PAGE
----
Wang unveils Tempest version of Cisco router

Wang Global introduced two new Tempest networking products, including its first Tempest router, for the intelligence community and other agencies that are concerned about the security of their data.

The Wang Tempest router is based on the Cisco Systems Inc. 2514 router, and the Tempest 10/100 megabits/sec fiber-optic switch was built by Wang from the ground up. Tempest products are designed to prevent data from being radiated electronically and intercepted by unauthorized users.

"Everything emanates, and routers are particularly noisy," said Chris Wahlen, vice president of secure systems at Wang Government Services Inc. "We're not only worried about pure noise, but also data. So our process is to make a new cabinet [for the router] and filter particular lines so that they are much quieter."

Wang takes the same approach for its new switch. However, there is no commercial equivalent to a Tempest switch, so Wang built that product from scratch, Wahlen said.

Wang offers Tempest products that include PCs, networking products, servers, scanners and printers.

They are sold to the intelligence community, such as the National Security Agency and the Defense Department, which process classified data and, therefore, requires devices to be secure, Wahlen said.

The Tempest router comes with four ports: two local-area network and two wide-area network ports. It provides LAN access via two fiber-optic 802.3 ports and WAN access via two high-speed synchronous serial WAN ports. Other features include 8M or 16M of flash memory and 16M of dynamic RAM. The router will support commercially available Cisco software.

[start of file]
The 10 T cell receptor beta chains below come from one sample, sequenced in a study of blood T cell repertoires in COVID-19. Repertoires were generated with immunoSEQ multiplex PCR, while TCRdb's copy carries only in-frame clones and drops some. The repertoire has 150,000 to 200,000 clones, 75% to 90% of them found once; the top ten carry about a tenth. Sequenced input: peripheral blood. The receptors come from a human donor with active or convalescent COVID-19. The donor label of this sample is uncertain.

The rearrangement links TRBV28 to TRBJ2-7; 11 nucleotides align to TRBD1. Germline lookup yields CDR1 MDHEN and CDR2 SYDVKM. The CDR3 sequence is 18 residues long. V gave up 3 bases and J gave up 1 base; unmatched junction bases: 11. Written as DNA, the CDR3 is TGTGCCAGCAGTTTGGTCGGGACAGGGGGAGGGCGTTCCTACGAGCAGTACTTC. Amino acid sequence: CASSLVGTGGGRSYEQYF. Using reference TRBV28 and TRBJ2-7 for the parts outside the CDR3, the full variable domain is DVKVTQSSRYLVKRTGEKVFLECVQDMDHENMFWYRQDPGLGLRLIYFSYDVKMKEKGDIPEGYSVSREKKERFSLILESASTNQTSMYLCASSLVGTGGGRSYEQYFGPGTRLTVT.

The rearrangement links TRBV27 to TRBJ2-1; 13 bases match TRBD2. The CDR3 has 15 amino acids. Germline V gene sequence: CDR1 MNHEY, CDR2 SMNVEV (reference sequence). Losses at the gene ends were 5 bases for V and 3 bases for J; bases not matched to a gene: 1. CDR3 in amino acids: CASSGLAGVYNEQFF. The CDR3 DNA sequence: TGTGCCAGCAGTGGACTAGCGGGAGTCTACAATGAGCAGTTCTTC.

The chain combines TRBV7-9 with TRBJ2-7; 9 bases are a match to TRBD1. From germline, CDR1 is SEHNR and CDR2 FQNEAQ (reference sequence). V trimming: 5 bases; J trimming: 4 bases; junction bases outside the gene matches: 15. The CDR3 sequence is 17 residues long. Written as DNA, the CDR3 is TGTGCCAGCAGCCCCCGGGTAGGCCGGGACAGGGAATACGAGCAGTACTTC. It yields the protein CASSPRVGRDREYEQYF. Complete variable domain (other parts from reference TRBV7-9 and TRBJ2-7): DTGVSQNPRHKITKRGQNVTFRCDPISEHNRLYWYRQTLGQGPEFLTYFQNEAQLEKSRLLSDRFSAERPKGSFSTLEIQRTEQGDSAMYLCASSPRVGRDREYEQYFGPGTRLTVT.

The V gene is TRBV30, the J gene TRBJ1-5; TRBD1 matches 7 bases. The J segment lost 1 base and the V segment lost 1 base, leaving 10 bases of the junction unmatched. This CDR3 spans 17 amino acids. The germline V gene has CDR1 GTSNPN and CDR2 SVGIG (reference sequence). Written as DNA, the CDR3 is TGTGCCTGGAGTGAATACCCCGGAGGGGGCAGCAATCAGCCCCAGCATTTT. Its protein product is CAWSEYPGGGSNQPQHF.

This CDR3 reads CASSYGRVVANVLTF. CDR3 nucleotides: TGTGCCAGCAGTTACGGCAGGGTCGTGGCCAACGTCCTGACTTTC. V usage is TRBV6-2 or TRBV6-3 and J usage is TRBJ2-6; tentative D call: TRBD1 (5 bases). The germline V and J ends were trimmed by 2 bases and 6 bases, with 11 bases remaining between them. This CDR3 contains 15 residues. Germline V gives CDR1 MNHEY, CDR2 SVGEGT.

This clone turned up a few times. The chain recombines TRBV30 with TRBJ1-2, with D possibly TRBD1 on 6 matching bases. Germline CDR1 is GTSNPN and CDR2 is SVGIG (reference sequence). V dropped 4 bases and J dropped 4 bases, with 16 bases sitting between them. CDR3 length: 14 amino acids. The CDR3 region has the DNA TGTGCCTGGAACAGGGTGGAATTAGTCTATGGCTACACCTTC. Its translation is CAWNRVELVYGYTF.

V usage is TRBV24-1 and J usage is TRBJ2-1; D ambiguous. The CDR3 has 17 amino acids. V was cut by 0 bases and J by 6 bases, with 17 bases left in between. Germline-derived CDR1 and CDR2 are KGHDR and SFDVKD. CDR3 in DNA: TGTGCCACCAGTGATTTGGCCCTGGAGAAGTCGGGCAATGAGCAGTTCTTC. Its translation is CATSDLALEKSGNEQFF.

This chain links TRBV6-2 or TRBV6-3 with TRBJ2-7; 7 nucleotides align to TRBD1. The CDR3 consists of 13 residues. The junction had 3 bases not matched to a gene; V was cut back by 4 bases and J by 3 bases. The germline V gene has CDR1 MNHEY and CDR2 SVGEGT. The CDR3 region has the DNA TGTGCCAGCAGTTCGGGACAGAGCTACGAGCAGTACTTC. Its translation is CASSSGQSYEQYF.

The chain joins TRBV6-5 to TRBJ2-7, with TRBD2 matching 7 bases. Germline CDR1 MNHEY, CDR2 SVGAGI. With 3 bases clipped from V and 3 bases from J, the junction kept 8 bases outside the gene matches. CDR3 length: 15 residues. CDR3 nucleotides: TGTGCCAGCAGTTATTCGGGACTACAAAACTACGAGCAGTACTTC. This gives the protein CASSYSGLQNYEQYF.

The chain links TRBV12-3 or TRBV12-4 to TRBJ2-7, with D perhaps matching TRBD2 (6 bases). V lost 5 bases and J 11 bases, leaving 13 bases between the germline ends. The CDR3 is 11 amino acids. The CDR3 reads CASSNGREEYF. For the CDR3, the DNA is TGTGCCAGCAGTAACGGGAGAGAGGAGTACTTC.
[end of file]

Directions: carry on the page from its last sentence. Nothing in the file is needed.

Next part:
Wang is one of several Cisco's global partners and is the only company selling Tempest versions of Cisco products to the government. "Cisco has a strong relationship with Wang, and we went to them for that value add," said Jim Massa, director at Cisco Systems Federal Operations. "[Tempest] is enabling technology for Defense customers who want an end-to-end provider."

While there is still demand for Tempest products, the market is not very large, and it is shrinking, said Frank Dzubeck, president of Communications Network Architects Inc., Washington, D.C. "It is an extremely narrow market that has an ever-limited customer set," he said.

The Tempest 10/100 megabits/sec switch is a 14-port fiber-optic Ethernet switch that comes with 12 10 mega-bits/sec and two 100 megabits/sec multiple-mode fiber-optic ports, which are upgradable. The switch replaces Wang's Tempest repeater.

"The switch is almost as inexpensive as the repeater used to be, and you get 10 times the performance," Wahlen said. "As the network gets clogged up, you need to increase performance."

Both the router and the switch will be added to the Defense Intelligence Agency's Systems Acquisition and Support Services II contract as well as contracts the company has with the State Department and NATO.

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